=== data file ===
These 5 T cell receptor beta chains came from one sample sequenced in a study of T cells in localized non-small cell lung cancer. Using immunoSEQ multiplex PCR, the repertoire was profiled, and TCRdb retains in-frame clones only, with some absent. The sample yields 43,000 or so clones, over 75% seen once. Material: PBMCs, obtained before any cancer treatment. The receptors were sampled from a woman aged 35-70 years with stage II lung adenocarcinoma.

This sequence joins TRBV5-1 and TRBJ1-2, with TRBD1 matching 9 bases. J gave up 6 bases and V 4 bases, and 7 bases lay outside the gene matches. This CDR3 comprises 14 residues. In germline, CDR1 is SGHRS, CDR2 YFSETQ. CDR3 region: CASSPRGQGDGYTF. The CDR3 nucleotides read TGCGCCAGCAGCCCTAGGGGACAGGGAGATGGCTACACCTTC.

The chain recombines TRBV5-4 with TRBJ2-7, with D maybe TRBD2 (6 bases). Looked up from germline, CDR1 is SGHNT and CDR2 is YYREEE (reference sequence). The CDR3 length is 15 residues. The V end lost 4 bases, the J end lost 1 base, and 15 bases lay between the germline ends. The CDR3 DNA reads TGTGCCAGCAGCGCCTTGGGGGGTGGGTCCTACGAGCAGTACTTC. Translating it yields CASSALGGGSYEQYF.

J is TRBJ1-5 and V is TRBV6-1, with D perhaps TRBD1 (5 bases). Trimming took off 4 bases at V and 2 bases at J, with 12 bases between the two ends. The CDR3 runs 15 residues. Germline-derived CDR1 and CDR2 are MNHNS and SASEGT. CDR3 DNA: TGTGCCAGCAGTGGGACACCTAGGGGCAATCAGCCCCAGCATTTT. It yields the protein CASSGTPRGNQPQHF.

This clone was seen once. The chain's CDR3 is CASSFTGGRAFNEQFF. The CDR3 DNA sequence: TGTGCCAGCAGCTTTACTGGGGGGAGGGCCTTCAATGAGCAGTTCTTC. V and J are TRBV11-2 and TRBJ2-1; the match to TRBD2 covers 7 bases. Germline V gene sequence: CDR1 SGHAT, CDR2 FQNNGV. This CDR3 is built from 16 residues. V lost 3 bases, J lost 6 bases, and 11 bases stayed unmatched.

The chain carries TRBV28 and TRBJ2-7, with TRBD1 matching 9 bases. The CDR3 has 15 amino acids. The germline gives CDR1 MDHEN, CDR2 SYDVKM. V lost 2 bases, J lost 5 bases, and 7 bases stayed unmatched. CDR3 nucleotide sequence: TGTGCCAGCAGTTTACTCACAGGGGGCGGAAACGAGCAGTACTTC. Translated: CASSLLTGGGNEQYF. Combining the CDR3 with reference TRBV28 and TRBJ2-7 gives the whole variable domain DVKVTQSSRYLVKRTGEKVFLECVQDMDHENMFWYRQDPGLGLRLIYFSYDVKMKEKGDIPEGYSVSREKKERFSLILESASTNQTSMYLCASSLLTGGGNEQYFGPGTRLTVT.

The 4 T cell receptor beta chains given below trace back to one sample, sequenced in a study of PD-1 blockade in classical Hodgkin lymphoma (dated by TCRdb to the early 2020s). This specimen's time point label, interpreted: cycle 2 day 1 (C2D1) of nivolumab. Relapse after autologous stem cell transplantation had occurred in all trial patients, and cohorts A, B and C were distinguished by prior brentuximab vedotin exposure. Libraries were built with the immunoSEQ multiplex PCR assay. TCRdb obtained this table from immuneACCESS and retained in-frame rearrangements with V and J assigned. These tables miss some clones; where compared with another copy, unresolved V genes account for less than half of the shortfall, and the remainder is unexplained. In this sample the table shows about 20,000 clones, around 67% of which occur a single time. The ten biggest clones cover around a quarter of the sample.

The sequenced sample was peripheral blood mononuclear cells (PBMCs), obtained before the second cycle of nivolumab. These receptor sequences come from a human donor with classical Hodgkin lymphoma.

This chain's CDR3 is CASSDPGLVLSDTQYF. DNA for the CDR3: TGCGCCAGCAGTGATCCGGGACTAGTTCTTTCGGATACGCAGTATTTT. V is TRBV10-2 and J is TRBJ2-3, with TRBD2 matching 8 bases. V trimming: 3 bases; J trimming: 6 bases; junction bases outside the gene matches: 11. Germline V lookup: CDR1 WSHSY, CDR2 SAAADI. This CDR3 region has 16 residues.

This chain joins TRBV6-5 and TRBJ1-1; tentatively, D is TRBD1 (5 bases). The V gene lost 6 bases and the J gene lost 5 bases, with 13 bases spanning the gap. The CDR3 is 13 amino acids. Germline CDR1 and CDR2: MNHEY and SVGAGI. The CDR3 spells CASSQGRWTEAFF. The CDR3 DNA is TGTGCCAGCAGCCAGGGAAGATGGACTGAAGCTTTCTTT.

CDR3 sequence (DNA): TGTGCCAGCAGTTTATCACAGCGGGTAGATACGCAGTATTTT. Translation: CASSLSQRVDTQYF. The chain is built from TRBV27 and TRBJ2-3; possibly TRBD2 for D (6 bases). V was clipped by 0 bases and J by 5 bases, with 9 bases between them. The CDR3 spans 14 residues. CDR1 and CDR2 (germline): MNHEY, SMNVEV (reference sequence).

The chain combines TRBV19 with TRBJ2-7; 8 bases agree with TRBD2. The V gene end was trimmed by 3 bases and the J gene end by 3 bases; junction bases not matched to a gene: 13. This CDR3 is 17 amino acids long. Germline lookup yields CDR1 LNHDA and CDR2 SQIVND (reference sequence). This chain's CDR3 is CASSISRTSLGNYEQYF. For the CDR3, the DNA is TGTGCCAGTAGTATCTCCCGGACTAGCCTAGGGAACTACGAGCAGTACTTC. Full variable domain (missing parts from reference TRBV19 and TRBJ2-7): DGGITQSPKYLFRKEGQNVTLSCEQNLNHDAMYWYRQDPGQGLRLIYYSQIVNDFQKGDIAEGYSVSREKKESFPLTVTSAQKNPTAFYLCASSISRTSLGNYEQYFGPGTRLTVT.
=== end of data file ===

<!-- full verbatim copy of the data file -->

These 5 T cell receptor beta chains came from one sample sequenced in a study of T cells in localized non-small cell lung cancer. Using immunoSEQ multiplex PCR, the repertoire was profiled, and TCRdb retains in-frame clones only, with some absent. The sample yields 43,000 or so clones, over 75% seen once. Material: PBMCs, obtained before any cancer treatment. The receptors were sampled from a woman aged 35-70 years with stage II lung adenocarcinoma.

This sequence joins TRBV5-1 and TRBJ1-2, with TRBD1 matching 9 bases. J gave up 6 bases and V 4 bases, and 7 bases lay outside the gene matches. This CDR3 comprises 14 residues. In germline, CDR1 is SGHRS, CDR2 YFSETQ. CDR3 region: CASSPRGQGDGYTF. The CDR3 nucleotides read TGCGCCAGCAGCCCTAGGGGACAGGGAGATGGCTACACCTTC.

The chain recombines TRBV5-4 with TRBJ2-7, with D maybe TRBD2 (6 bases). Looked up from germline, CDR1 is SGHNT and CDR2 is YYREEE (reference sequence). The CDR3 length is 15 residues. The V end lost 4 bases, the J end lost 1 base, and 15 bases lay between the germline ends. The CDR3 DNA reads TGTGCCAGCAGCGCCTTGGGGGGTGGGTCCTACGAGCAGTACTTC. Translating it yields CASSALGGGSYEQYF.

J is TRBJ1-5 and V is TRBV6-1, with D perhaps TRBD1 (5 bases). Trimming took off 4 bases at V and 2 bases at J, with 12 bases between the two ends. The CDR3 runs 15 residues. Germline-derived CDR1 and CDR2 are MNHNS and SASEGT. CDR3 DNA: TGTGCCAGCAGTGGGACACCTAGGGGCAATCAGCCCCAGCATTTT. It yields the protein CASSGTPRGNQPQHF.

This clone was seen once. The chain's CDR3 is CASSFTGGRAFNEQFF. The CDR3 DNA sequence: TGTGCCAGCAGCTTTACTGGGGGGAGGGCCTTCAATGAGCAGTTCTTC. V and J are TRBV11-2 and TRBJ2-1; the match to TRBD2 covers 7 bases. Germline V gene sequence: CDR1 SGHAT, CDR2 FQNNGV. This CDR3 is built from 16 residues. V lost 3 bases, J lost 6 bases, and 11 bases stayed unmatched.

The chain carries TRBV28 and TRBJ2-7, with TRBD1 matching 9 bases. The CDR3 has 15 amino acids. The germline gives CDR1 MDHEN, CDR2 SYDVKM. V lost 2 bases, J lost 5 bases, and 7 bases stayed unmatched. CDR3 nucleotide sequence: TGTGCCAGCAGTTTACTCACAGGGGGCGGAAACGAGCAGTACTTC. Translated: CASSLLTGGGNEQYF. Combining the CDR3 with reference TRBV28 and TRBJ2-7 gives the whole variable domain DVKVTQSSRYLVKRTGEKVFLECVQDMDHENMFWYRQDPGLGLRLIYFSYDVKMKEKGDIPEGYSVSREKKERFSLILESASTNQTSMYLCASSLLTGGGNEQYFGPGTRLTVT.

The 4 T cell receptor beta chains given below trace back to one sample, sequenced in a study of PD-1 blockade in classical Hodgkin lymphoma (dated by TCRdb to the early 2020s). This specimen's time point label, interpreted: cycle 2 day 1 (C2D1) of nivolumab. Relapse after autologous stem cell transplantation had occurred in all trial patients, and cohorts A, B and C were distinguished by prior brentuximab vedotin exposure. Libraries were built with the immunoSEQ multiplex PCR assay. TCRdb obtained this table from immuneACCESS and retained in-frame rearrangements with V and J assigned. These tables miss some clones; where compared with another copy, unresolved V genes account for less than half of the shortfall, and the remainder is unexplained. In this sample the table shows about 20,000 clones, around 67% of which occur a single time. The ten biggest clones cover around a quarter of the sample.

The sequenced sample was peripheral blood mononuclear cells (PBMCs), obtained before the second cycle of nivolumab. These receptor sequences come from a human donor with classical Hodgkin lymphoma.

This chain's CDR3 is CASSDPGLVLSDTQYF. DNA for the CDR3: TGCGCCAGCAGTGATCCGGGACTAGTTCTTTCGGATACGCAGTATTTT. V is TRBV10-2 and J is TRBJ2-3, with TRBD2 matching 8 bases. V trimming: 3 bases; J trimming: 6 bases; junction bases outside the gene matches: 11. Germline V lookup: CDR1 WSHSY, CDR2 SAAADI. This CDR3 region has 16 residues.

This chain joins TRBV6-5 and TRBJ1-1; tentatively, D is TRBD1 (5 bases). The V gene lost 6 bases and the J gene lost 5 bases, with 13 bases spanning the gap. The CDR3 is 13 amino acids. Germline CDR1 and CDR2: MNHEY and SVGAGI. The CDR3 spells CASSQGRWTEAFF. The CDR3 DNA is TGTGCCAGCAGCCAGGGAAGATGGACTGAAGCTTTCTTT.

CDR3 sequence (DNA): TGTGCCAGCAGTTTATCACAGCGGGTAGATACGCAGTATTTT. Translation: CASSLSQRVDTQYF. The chain is built from TRBV27 and TRBJ2-3; possibly TRBD2 for D (6 bases). V was clipped by 0 bases and J by 5 bases, with 9 bases between them. The CDR3 spans 14 residues. CDR1 and CDR2 (germline): MNHEY, SMNVEV (reference sequence).

The chain combines TRBV19 with TRBJ2-7; 8 bases agree with TRBD2. The V gene end was trimmed by 3 bases and the J gene end by 3 bases; junction bases not matched to a gene: 13. This CDR3 is 17 amino acids long. Germline lookup yields CDR1 LNHDA and CDR2 SQIVND (reference sequence). This chain's CDR3 is CASSISRTSLGNYEQYF. For the CDR3, the DNA is TGTGCCAGTAGTATCTCCCGGACTAGCCTAGGGAACTACGAGCAGTACTTC. Full variable domain (missing parts from reference TRBV19 and TRBJ2-7): DGGITQSPKYLFRKEGQNVTLSCEQNLNHDAMYWYRQDPGQGLRLIYYSQIVNDFQKGDIAEGYSVSREKKESFPLTVTSAQKNPTAFYLCASSISRTSLGNYEQYFGPGTRLTVT.